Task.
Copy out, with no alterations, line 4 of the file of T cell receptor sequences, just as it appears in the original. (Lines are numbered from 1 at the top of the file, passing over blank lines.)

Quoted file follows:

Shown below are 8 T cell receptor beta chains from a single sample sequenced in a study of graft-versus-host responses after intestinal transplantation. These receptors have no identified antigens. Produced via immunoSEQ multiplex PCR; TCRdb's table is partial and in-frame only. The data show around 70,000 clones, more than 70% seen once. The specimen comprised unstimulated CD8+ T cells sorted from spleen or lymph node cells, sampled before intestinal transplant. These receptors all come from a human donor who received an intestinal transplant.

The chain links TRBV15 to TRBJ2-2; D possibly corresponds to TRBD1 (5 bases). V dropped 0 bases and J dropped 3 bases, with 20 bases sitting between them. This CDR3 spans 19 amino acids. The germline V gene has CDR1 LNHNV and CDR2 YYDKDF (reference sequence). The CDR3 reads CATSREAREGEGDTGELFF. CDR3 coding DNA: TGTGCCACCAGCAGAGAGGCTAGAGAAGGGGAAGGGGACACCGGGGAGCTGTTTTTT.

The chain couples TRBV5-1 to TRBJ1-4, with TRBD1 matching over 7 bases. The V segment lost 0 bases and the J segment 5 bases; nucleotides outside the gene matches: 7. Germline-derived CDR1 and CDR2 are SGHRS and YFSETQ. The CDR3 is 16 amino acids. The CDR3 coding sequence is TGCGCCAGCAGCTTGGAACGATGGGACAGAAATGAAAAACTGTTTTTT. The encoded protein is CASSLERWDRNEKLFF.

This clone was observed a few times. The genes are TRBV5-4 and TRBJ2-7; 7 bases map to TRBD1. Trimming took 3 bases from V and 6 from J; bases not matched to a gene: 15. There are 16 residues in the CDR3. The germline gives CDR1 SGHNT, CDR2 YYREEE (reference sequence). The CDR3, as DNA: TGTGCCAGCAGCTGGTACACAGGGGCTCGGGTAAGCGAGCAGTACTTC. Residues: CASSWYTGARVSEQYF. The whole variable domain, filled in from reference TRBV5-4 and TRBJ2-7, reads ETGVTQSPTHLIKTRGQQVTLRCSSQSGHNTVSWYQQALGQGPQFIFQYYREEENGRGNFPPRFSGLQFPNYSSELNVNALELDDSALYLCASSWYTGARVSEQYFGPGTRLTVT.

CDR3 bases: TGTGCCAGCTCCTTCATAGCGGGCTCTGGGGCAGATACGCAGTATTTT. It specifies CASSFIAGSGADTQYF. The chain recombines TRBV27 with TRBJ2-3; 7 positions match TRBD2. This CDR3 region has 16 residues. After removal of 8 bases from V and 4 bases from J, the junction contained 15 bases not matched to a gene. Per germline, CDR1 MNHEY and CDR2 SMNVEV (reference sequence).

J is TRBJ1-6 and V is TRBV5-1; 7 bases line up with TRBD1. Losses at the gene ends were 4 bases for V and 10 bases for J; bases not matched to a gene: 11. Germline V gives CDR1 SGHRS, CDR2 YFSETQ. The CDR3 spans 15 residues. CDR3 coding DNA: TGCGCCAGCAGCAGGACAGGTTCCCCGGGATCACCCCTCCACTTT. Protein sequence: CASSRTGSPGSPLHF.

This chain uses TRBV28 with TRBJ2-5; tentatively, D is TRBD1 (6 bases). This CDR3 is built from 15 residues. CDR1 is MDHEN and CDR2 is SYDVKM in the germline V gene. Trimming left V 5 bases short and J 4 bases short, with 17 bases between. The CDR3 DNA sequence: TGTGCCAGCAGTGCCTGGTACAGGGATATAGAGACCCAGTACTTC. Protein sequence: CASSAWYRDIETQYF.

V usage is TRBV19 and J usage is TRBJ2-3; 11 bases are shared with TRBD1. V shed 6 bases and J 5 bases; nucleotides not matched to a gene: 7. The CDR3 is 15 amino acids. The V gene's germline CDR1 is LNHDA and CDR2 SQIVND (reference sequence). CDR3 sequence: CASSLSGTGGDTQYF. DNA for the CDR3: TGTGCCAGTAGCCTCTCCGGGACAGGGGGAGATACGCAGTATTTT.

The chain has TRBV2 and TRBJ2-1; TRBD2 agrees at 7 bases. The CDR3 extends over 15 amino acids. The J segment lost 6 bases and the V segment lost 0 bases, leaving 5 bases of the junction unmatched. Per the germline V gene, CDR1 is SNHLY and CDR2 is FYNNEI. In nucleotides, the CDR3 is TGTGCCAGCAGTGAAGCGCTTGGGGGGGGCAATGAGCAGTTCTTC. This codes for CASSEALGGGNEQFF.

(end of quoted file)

This clone was observed a few times. The genes are TRBV5-4 and TRBJ2-7; 7 bases map to TRBD1. Trimming took 3 bases from V and 6 from J; bases not matched to a gene: 15. There are 16 residues in the CDR3. The germline gives CDR1 SGHNT, CDR2 YYREEE (reference sequence). The CDR3, as DNA: TGTGCCAGCAGCTGGTACACAGGGGCTCGGGTAAGCGAGCAGTACTTC. Residues: CASSWYTGARVSEQYF. The whole variable domain, filled in from reference TRBV5-4 and TRBJ2-7, reads ETGVTQSPTHLIKTRGQQVTLRCSSQSGHNTVSWYQQALGQGPQFIFQYYREEENGRGNFPPRFSGLQFPNYSSELNVNALELDDSALYLCASSWYTGARVSEQYFGPGTRLTVT.